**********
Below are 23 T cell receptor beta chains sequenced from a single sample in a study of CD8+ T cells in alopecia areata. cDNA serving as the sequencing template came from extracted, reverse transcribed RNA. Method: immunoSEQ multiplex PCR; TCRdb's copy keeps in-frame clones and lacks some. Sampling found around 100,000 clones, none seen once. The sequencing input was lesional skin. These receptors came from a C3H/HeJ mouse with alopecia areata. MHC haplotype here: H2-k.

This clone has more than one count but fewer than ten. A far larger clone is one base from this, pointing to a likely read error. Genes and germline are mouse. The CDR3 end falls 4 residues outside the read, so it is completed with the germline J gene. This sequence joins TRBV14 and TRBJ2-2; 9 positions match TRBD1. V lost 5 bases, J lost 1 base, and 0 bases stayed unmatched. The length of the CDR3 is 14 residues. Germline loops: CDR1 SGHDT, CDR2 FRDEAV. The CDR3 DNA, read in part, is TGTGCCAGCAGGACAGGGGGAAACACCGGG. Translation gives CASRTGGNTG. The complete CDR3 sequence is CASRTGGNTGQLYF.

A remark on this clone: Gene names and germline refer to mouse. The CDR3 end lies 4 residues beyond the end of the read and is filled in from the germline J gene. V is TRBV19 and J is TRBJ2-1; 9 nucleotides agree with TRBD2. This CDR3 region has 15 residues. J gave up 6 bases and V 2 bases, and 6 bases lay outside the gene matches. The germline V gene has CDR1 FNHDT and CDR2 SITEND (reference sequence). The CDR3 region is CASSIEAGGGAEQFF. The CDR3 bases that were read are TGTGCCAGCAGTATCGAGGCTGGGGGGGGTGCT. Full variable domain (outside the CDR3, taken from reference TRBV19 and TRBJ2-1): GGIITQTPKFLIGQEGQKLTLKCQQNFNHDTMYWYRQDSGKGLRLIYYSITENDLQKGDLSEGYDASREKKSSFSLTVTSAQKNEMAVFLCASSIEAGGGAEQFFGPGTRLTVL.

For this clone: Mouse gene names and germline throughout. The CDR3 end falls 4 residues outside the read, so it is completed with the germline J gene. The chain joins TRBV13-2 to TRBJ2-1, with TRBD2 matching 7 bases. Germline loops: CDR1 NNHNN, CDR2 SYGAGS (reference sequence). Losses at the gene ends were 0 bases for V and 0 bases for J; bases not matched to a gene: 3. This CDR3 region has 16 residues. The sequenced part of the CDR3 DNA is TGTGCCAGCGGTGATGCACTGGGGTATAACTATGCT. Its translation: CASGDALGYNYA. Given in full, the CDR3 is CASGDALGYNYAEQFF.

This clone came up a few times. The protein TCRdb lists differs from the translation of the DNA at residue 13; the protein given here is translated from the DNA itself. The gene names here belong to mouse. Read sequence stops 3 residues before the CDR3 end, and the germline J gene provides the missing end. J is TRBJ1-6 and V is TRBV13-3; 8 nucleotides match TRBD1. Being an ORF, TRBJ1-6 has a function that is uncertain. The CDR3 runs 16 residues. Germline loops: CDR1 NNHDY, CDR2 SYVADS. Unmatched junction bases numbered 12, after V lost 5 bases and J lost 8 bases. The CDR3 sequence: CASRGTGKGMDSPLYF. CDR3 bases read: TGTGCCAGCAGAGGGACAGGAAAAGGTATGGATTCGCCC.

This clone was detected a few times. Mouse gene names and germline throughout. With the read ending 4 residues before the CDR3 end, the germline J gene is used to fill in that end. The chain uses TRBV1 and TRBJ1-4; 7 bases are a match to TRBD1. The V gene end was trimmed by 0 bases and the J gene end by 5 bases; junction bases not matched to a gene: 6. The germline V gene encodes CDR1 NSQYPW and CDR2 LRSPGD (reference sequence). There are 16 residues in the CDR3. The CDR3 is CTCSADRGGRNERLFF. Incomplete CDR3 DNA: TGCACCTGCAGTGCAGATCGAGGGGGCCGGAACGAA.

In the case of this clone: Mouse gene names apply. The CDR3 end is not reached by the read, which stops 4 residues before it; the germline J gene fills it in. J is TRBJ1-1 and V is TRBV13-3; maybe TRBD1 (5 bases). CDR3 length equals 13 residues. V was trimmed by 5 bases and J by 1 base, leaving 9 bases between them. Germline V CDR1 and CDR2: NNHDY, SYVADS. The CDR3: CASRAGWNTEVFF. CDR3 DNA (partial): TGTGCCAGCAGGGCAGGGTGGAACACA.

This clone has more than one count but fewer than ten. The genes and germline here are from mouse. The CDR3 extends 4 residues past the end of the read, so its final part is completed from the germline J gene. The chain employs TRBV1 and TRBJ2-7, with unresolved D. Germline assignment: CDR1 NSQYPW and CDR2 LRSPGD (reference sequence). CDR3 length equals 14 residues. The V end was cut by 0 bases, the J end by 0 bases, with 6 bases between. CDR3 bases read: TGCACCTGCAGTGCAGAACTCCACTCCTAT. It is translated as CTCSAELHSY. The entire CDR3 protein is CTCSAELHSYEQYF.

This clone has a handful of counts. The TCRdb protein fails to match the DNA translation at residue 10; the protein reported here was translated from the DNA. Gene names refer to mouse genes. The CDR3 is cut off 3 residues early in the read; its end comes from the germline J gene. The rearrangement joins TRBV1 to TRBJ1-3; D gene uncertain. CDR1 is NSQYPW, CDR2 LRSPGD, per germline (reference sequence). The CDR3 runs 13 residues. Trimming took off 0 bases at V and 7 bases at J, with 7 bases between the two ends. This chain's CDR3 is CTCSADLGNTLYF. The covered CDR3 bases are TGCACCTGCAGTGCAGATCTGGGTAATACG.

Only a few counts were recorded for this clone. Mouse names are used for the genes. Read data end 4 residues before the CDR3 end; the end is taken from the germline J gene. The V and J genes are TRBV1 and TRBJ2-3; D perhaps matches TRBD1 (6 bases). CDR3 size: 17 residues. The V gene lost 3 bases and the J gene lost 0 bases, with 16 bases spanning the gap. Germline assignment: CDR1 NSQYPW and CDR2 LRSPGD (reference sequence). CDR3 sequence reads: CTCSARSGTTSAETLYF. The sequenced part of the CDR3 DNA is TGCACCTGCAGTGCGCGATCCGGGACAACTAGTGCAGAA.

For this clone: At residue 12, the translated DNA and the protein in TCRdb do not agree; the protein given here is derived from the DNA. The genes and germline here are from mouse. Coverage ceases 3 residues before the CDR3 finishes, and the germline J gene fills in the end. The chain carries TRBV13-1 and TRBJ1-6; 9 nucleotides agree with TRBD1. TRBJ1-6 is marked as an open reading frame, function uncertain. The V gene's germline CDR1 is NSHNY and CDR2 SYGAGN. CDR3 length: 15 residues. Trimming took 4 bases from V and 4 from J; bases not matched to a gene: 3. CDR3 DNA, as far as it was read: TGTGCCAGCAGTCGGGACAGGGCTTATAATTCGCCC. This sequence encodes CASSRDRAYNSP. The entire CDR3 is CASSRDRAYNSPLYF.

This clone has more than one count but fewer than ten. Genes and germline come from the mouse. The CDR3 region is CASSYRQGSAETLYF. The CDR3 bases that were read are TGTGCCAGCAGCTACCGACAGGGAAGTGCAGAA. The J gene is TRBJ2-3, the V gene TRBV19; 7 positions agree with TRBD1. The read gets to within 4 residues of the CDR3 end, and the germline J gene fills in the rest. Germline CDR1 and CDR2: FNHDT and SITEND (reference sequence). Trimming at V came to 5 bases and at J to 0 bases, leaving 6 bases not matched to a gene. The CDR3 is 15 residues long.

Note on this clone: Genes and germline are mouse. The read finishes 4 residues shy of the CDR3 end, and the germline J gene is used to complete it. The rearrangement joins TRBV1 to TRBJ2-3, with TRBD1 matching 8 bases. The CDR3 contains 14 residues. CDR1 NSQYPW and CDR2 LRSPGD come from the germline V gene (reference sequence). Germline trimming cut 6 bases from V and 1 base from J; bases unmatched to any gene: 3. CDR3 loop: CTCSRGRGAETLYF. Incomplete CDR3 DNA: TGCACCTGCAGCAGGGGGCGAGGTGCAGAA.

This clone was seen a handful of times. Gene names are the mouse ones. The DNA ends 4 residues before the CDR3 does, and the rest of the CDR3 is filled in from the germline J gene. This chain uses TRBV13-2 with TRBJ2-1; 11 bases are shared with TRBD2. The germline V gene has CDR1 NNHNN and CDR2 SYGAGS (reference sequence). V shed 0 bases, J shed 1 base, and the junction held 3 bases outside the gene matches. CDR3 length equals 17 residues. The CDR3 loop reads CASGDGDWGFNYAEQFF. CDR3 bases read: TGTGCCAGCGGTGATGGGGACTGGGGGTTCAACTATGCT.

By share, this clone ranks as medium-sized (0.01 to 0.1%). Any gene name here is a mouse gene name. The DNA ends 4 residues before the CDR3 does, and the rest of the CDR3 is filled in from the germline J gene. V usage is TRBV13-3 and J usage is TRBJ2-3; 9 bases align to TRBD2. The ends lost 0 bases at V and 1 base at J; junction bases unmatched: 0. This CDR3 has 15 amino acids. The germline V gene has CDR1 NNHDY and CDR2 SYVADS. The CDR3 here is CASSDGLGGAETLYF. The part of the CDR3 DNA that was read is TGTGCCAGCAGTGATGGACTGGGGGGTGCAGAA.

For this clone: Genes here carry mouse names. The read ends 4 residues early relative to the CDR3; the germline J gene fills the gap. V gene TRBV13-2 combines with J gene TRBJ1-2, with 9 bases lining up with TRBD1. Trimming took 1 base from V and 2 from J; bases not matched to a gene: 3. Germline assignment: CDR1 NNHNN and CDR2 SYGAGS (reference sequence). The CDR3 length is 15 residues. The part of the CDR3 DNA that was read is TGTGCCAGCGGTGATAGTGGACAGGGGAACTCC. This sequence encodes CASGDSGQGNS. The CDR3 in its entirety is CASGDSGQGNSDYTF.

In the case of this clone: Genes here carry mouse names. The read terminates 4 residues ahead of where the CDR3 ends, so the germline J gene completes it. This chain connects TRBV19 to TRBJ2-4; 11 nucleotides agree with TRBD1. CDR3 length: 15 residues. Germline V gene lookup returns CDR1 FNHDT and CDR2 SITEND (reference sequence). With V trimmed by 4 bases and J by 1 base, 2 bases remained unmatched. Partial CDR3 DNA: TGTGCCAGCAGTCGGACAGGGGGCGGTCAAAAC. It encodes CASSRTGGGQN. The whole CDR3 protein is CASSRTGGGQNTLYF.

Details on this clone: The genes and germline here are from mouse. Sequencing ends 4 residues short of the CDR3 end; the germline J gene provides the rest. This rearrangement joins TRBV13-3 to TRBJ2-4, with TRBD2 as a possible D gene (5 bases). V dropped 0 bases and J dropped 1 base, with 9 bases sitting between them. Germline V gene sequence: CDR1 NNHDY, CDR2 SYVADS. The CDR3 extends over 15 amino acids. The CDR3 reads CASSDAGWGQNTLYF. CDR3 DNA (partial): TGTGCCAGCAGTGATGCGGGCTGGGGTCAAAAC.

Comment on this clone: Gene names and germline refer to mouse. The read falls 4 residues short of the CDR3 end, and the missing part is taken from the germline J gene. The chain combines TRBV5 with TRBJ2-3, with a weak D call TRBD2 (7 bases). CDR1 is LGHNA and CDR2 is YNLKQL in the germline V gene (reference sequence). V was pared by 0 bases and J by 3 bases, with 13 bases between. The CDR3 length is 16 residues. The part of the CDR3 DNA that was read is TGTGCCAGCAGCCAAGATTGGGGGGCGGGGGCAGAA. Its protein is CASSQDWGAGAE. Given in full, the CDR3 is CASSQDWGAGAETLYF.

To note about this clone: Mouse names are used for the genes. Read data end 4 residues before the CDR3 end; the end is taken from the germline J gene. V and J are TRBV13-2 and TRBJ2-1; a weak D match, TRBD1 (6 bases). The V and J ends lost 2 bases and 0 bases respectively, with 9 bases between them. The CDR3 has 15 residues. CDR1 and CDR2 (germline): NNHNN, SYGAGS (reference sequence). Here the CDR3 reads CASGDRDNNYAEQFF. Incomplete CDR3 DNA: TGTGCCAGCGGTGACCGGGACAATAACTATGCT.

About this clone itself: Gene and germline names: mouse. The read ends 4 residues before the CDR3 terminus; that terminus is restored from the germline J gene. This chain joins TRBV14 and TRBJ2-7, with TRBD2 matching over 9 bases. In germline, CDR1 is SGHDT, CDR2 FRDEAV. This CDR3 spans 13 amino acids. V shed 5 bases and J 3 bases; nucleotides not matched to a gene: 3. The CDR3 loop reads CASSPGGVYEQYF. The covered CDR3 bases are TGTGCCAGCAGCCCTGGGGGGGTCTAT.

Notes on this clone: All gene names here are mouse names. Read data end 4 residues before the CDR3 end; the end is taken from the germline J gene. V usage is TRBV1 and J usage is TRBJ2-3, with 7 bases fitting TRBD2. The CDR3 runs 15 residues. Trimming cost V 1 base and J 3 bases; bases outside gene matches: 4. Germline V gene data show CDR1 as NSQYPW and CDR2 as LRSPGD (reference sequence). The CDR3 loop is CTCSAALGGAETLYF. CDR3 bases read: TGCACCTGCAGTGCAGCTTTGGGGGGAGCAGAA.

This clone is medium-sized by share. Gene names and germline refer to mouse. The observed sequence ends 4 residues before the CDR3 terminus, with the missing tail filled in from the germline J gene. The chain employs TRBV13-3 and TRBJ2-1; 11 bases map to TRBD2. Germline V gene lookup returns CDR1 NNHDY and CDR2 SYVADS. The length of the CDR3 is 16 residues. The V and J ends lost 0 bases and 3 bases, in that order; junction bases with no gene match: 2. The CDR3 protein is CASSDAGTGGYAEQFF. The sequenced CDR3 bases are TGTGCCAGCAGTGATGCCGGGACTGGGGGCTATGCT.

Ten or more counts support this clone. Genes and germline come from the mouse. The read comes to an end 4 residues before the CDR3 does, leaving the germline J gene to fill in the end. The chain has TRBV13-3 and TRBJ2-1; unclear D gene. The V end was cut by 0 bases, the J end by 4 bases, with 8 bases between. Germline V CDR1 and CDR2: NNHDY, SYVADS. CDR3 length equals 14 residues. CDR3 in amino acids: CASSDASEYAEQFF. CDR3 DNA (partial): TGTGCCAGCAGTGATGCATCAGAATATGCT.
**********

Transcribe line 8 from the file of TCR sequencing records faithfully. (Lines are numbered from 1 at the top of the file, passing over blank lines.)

This clone has more than one count but fewer than ten. The genes and germline here are from mouse. The CDR3 extends 4 residues past the end of the read, so its final part is completed from the germline J gene. The chain employs TRBV1 and TRBJ2-7, with unresolved D. Germline assignment: CDR1 NSQYPW and CDR2 LRSPGD (reference sequence). CDR3 length equals 14 residues. The V end was cut by 0 bases, the J end by 0 bases, with 6 bases between. CDR3 bases read: TGCACCTGCAGTGCAGAACTCCACTCCTAT. It is translated as CTCSAELHSY. The entire CDR3 protein is CTCSAELHSYEQYF.